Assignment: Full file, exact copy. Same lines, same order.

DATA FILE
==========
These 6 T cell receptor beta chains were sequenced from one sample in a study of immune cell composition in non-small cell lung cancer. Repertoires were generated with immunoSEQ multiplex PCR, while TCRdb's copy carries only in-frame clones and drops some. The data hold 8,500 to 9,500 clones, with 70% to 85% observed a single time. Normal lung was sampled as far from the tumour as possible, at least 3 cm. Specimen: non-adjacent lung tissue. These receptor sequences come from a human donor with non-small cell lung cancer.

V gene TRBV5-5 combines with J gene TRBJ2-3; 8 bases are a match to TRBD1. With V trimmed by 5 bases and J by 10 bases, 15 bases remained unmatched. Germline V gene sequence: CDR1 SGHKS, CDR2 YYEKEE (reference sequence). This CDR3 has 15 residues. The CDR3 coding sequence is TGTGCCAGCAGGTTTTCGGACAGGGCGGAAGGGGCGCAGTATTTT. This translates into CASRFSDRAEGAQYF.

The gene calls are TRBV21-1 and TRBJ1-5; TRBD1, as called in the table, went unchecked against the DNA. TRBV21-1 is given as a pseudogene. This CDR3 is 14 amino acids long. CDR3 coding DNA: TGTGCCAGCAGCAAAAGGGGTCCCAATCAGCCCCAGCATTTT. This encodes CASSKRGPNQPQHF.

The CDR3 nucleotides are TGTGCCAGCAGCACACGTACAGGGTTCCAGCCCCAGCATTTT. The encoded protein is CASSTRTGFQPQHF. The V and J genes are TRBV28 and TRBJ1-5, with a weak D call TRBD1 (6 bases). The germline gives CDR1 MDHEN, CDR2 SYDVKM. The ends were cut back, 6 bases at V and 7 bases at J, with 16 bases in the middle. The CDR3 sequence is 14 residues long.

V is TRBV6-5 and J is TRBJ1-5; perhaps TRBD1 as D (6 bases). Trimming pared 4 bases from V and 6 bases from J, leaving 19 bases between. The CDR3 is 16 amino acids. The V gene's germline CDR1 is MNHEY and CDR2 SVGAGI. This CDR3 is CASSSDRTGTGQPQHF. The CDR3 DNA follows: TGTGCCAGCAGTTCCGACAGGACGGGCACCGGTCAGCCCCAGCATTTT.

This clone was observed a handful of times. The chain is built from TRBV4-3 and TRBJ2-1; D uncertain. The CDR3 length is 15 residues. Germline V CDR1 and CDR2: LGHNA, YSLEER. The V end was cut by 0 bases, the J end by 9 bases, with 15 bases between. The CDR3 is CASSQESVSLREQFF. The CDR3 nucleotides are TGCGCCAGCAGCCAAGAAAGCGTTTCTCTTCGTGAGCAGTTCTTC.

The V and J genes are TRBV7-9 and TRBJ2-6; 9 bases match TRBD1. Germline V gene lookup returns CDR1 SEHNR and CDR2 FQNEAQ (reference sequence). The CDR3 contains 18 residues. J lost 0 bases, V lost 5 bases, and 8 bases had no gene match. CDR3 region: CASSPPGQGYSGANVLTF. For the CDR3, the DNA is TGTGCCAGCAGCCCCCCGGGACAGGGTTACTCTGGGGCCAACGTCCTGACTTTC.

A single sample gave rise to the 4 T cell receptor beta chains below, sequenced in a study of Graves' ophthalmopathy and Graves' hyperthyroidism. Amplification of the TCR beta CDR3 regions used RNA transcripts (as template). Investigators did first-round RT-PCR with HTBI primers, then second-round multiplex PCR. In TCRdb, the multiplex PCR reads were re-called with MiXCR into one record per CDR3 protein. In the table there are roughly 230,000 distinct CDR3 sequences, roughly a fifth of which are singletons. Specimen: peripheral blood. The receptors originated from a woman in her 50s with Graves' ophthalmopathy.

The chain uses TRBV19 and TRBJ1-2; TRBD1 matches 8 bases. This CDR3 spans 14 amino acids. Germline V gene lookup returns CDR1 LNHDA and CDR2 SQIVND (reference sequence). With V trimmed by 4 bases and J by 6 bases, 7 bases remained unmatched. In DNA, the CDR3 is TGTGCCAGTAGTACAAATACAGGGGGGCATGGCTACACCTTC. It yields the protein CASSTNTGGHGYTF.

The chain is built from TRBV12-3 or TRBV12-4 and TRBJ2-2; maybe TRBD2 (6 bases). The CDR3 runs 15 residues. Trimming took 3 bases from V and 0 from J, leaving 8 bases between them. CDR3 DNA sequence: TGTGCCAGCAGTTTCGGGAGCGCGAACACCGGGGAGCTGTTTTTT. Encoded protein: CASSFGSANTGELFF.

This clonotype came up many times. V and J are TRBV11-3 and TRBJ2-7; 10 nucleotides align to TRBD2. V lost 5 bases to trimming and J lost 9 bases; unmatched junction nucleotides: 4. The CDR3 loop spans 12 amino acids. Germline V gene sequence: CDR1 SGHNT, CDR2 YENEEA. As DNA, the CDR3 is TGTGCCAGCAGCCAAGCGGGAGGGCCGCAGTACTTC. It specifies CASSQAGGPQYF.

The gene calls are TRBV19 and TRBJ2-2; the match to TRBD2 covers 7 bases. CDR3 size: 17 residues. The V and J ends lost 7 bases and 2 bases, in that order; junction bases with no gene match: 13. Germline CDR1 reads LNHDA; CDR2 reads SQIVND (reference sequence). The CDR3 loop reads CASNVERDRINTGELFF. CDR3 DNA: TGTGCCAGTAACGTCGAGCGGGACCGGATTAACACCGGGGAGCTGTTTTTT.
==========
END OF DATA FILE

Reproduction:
These 6 T cell receptor beta chains were sequenced from one sample in a study of immune cell composition in non-small cell lung cancer. Repertoires were generated with immunoSEQ multiplex PCR, while TCRdb's copy carries only in-frame clones and drops some. The data hold 8,500 to 9,500 clones, with 70% to 85% observed a single time. Normal lung was sampled as far from the tumour as possible, at least 3 cm. Specimen: non-adjacent lung tissue. These receptor sequences come from a human donor with non-small cell lung cancer.

V gene TRBV5-5 combines with J gene TRBJ2-3; 8 bases are a match to TRBD1. With V trimmed by 5 bases and J by 10 bases, 15 bases remained unmatched. Germline V gene sequence: CDR1 SGHKS, CDR2 YYEKEE (reference sequence). This CDR3 has 15 residues. The CDR3 coding sequence is TGTGCCAGCAGGTTTTCGGACAGGGCGGAAGGGGCGCAGTATTTT. This translates into CASRFSDRAEGAQYF.

The gene calls are TRBV21-1 and TRBJ1-5; TRBD1, as called in the table, went unchecked against the DNA. TRBV21-1 is given as a pseudogene. This CDR3 is 14 amino acids long. CDR3 coding DNA: TGTGCCAGCAGCAAAAGGGGTCCCAATCAGCCCCAGCATTTT. This encodes CASSKRGPNQPQHF.

The CDR3 nucleotides are TGTGCCAGCAGCACACGTACAGGGTTCCAGCCCCAGCATTTT. The encoded protein is CASSTRTGFQPQHF. The V and J genes are TRBV28 and TRBJ1-5, with a weak D call TRBD1 (6 bases). The germline gives CDR1 MDHEN, CDR2 SYDVKM. The ends were cut back, 6 bases at V and 7 bases at J, with 16 bases in the middle. The CDR3 sequence is 14 residues long.

V is TRBV6-5 and J is TRBJ1-5; perhaps TRBD1 as D (6 bases). Trimming pared 4 bases from V and 6 bases from J, leaving 19 bases between. The CDR3 is 16 amino acids. The V gene's germline CDR1 is MNHEY and CDR2 SVGAGI. This CDR3 is CASSSDRTGTGQPQHF. The CDR3 DNA follows: TGTGCCAGCAGTTCCGACAGGACGGGCACCGGTCAGCCCCAGCATTTT.

This clone was observed a handful of times. The chain is built from TRBV4-3 and TRBJ2-1; D uncertain. The CDR3 length is 15 residues. Germline V CDR1 and CDR2: LGHNA, YSLEER. The V end was cut by 0 bases, the J end by 9 bases, with 15 bases between. The CDR3 is CASSQESVSLREQFF. The CDR3 nucleotides are TGCGCCAGCAGCCAAGAAAGCGTTTCTCTTCGTGAGCAGTTCTTC.

The V and J genes are TRBV7-9 and TRBJ2-6; 9 bases match TRBD1. Germline V gene lookup returns CDR1 SEHNR and CDR2 FQNEAQ (reference sequence). The CDR3 contains 18 residues. J lost 0 bases, V lost 5 bases, and 8 bases had no gene match. CDR3 region: CASSPPGQGYSGANVLTF. For the CDR3, the DNA is TGTGCCAGCAGCCCCCCGGGACAGGGTTACTCTGGGGCCAACGTCCTGACTTTC.

A single sample gave rise to the 4 T cell receptor beta chains below, sequenced in a study of Graves' ophthalmopathy and Graves' hyperthyroidism. Amplification of the TCR beta CDR3 regions used RNA transcripts (as template). Investigators did first-round RT-PCR with HTBI primers, then second-round multiplex PCR. In TCRdb, the multiplex PCR reads were re-called with MiXCR into one record per CDR3 protein. In the table there are roughly 230,000 distinct CDR3 sequences, roughly a fifth of which are singletons. Specimen: peripheral blood. The receptors originated from a woman in her 50s with Graves' ophthalmopathy.

The chain uses TRBV19 and TRBJ1-2; TRBD1 matches 8 bases. This CDR3 spans 14 amino acids. Germline V gene lookup returns CDR1 LNHDA and CDR2 SQIVND (reference sequence). With V trimmed by 4 bases and J by 6 bases, 7 bases remained unmatched. In DNA, the CDR3 is TGTGCCAGTAGTACAAATACAGGGGGGCATGGCTACACCTTC. It yields the protein CASSTNTGGHGYTF.

The chain is built from TRBV12-3 or TRBV12-4 and TRBJ2-2; maybe TRBD2 (6 bases). The CDR3 runs 15 residues. Trimming took 3 bases from V and 0 from J, leaving 8 bases between them. CDR3 DNA sequence: TGTGCCAGCAGTTTCGGGAGCGCGAACACCGGGGAGCTGTTTTTT. Encoded protein: CASSFGSANTGELFF.

This clonotype came up many times. V and J are TRBV11-3 and TRBJ2-7; 10 nucleotides align to TRBD2. V lost 5 bases to trimming and J lost 9 bases; unmatched junction nucleotides: 4. The CDR3 loop spans 12 amino acids. Germline V gene sequence: CDR1 SGHNT, CDR2 YENEEA. As DNA, the CDR3 is TGTGCCAGCAGCCAAGCGGGAGGGCCGCAGTACTTC. It specifies CASSQAGGPQYF.

The gene calls are TRBV19 and TRBJ2-2; the match to TRBD2 covers 7 bases. CDR3 size: 17 residues. The V and J ends lost 7 bases and 2 bases, in that order; junction bases with no gene match: 13. Germline CDR1 reads LNHDA; CDR2 reads SQIVND (reference sequence). The CDR3 loop reads CASNVERDRINTGELFF. CDR3 DNA: TGTGCCAGTAACGTCGAGCGGGACCGGATTAACACCGGGGAGCTGTTTTTT.